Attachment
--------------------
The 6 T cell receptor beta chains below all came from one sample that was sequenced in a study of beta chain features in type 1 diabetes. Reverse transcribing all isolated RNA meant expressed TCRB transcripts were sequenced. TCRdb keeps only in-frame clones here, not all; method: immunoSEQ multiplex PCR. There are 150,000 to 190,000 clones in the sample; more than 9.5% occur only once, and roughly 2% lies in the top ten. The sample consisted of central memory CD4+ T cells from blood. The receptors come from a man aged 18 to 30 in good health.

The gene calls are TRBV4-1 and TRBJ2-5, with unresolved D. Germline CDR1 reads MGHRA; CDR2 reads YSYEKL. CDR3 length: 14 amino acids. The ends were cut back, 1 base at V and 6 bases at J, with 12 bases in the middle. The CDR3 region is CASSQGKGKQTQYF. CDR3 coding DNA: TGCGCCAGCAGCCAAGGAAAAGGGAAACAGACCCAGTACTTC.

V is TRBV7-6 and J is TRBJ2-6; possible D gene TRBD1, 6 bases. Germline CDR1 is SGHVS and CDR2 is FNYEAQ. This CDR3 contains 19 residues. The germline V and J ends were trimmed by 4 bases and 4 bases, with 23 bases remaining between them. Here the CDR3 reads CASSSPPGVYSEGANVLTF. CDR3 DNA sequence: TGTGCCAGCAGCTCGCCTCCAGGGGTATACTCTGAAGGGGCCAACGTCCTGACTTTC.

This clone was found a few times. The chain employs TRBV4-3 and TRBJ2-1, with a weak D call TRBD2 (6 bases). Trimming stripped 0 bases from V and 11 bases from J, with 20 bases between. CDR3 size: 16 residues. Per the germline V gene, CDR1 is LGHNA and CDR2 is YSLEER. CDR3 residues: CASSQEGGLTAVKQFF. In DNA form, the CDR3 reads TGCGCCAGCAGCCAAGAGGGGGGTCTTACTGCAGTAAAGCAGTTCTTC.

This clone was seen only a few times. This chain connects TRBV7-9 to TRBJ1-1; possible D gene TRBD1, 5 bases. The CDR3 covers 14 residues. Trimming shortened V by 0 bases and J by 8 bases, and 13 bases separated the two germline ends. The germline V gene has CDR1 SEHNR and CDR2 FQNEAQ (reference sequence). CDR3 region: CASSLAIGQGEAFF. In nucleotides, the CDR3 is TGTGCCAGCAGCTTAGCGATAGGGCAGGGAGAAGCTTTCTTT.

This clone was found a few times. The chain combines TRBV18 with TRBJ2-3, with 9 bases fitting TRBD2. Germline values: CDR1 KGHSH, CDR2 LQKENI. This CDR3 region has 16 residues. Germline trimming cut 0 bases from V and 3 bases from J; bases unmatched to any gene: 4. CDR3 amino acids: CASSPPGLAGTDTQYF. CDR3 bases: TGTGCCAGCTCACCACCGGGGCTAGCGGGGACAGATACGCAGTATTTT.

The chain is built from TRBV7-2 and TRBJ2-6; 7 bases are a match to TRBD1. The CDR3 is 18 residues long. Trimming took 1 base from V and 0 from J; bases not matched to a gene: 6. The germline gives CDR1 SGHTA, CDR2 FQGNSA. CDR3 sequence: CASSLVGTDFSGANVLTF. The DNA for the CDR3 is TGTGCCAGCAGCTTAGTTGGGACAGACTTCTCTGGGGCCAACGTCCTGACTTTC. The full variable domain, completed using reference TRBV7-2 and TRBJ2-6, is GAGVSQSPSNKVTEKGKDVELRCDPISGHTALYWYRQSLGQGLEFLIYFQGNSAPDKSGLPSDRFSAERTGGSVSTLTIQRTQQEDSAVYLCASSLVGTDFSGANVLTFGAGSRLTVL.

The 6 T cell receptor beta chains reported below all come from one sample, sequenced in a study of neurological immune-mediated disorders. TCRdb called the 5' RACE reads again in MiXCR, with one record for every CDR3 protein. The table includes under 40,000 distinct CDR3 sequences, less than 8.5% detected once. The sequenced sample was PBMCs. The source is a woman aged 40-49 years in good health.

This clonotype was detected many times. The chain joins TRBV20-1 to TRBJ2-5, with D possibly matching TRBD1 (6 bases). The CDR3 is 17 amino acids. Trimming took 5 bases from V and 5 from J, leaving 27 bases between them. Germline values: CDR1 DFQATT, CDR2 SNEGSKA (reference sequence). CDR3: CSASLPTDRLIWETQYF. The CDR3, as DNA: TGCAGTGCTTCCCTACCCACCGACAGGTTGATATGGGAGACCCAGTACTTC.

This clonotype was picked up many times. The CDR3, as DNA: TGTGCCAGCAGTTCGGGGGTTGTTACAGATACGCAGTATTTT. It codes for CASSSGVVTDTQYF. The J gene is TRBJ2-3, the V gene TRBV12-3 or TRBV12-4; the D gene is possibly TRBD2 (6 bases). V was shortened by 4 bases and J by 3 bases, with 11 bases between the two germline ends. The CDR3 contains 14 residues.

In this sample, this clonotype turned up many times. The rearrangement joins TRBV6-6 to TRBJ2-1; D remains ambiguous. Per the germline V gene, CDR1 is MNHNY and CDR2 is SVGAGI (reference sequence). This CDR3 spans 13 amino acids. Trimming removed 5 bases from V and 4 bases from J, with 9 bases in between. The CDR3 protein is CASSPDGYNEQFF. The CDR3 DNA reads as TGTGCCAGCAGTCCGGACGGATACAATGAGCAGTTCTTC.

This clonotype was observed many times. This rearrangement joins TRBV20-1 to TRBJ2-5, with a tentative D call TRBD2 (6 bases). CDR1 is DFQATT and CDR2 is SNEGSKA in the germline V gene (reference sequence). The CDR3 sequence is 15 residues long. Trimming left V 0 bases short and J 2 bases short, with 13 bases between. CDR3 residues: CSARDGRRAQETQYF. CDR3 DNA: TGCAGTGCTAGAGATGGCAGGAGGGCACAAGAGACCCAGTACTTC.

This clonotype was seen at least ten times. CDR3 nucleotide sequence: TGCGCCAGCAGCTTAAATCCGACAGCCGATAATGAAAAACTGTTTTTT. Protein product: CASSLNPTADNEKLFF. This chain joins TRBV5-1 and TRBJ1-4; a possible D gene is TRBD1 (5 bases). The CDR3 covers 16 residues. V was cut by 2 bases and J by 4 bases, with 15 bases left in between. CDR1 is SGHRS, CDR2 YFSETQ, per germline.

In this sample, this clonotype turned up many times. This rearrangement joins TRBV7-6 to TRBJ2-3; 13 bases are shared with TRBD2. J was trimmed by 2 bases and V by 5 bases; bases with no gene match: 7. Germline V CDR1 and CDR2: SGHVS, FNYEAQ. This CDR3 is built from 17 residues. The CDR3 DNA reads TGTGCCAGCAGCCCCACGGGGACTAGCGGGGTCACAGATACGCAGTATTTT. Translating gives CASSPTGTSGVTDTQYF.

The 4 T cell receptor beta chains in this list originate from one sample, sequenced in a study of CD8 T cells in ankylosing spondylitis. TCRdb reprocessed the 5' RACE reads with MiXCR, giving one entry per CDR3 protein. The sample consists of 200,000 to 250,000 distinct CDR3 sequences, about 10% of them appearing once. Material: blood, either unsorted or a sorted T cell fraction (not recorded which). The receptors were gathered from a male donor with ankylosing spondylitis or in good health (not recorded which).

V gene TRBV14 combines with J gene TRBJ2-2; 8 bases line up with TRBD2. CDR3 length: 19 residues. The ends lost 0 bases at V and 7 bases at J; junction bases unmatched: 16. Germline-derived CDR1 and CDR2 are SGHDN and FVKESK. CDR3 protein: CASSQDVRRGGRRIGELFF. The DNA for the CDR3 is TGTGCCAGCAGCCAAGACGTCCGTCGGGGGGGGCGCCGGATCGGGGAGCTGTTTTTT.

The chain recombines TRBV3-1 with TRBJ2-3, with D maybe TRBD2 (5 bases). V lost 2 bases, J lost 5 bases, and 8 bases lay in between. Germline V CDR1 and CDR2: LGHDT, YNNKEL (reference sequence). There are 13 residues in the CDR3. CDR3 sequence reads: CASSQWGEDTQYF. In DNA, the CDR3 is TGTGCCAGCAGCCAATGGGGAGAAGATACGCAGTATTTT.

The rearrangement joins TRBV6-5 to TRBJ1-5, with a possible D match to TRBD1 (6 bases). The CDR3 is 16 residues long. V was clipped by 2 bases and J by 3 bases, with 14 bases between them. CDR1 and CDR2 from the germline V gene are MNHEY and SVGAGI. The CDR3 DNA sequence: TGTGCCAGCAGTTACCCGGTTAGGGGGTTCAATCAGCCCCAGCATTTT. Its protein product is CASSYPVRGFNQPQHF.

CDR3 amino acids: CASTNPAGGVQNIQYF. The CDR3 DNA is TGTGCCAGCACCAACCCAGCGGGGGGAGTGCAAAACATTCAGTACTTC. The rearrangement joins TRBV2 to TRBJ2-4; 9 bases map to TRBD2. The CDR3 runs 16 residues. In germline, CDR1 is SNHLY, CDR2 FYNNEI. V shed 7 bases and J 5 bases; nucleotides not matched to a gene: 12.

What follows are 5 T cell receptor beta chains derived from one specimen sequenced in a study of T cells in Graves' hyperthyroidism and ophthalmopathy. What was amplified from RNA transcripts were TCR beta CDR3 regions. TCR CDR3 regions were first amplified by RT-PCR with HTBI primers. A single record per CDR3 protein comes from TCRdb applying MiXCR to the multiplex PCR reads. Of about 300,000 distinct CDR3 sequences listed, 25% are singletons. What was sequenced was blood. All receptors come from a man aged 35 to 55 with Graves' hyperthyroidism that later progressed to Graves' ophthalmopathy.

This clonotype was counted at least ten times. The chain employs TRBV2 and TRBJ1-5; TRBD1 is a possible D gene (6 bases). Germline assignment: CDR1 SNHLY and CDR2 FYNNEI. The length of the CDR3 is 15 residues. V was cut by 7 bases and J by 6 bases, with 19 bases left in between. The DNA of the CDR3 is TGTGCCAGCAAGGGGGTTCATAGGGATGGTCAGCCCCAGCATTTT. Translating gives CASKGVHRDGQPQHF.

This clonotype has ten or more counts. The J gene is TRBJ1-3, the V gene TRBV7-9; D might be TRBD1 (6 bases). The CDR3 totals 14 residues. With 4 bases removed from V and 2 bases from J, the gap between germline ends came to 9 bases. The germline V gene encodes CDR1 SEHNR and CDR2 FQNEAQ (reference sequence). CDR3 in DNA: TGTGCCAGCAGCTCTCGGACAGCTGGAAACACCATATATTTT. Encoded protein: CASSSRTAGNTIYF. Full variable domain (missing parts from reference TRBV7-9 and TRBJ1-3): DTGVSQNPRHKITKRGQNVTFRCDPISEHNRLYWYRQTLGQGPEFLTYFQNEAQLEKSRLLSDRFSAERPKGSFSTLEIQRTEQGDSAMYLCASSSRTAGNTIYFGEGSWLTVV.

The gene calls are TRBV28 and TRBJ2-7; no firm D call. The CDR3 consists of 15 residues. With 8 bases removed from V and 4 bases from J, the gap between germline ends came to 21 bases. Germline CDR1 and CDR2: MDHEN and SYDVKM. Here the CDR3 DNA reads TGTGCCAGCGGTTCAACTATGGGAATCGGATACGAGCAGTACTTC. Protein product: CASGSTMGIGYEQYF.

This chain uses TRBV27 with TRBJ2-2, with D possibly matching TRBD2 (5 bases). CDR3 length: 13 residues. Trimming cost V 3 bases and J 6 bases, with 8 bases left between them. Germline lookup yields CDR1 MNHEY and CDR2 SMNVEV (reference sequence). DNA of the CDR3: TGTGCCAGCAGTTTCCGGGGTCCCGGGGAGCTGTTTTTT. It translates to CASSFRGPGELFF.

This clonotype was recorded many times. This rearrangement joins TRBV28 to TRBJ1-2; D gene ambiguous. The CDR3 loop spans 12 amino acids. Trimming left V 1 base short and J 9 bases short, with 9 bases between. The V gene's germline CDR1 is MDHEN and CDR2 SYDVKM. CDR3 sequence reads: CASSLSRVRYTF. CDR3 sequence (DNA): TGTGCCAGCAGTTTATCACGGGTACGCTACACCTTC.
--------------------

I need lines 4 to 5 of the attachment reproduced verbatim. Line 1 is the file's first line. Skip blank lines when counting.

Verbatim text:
This clone was found a few times. The chain employs TRBV4-3 and TRBJ2-1, with a weak D call TRBD2 (6 bases). Trimming stripped 0 bases from V and 11 bases from J, with 20 bases between. CDR3 size: 16 residues. Per the germline V gene, CDR1 is LGHNA and CDR2 is YSLEER. CDR3 residues: CASSQEGGLTAVKQFF. In DNA form, the CDR3 reads TGCGCCAGCAGCCAAGAGGGGGGTCTTACTGCAGTAAAGCAGTTCTTC.

This clone was seen only a few times. This chain connects TRBV7-9 to TRBJ1-1; possible D gene TRBD1, 5 bases. The CDR3 covers 14 residues. Trimming shortened V by 0 bases and J by 8 bases, and 13 bases separated the two germline ends. The germline V gene has CDR1 SEHNR and CDR2 FQNEAQ (reference sequence). CDR3 region: CASSLAIGQGEAFF. In nucleotides, the CDR3 is TGTGCCAGCAGCTTAGCGATAGGGCAGGGAGAAGCTTTCTTT.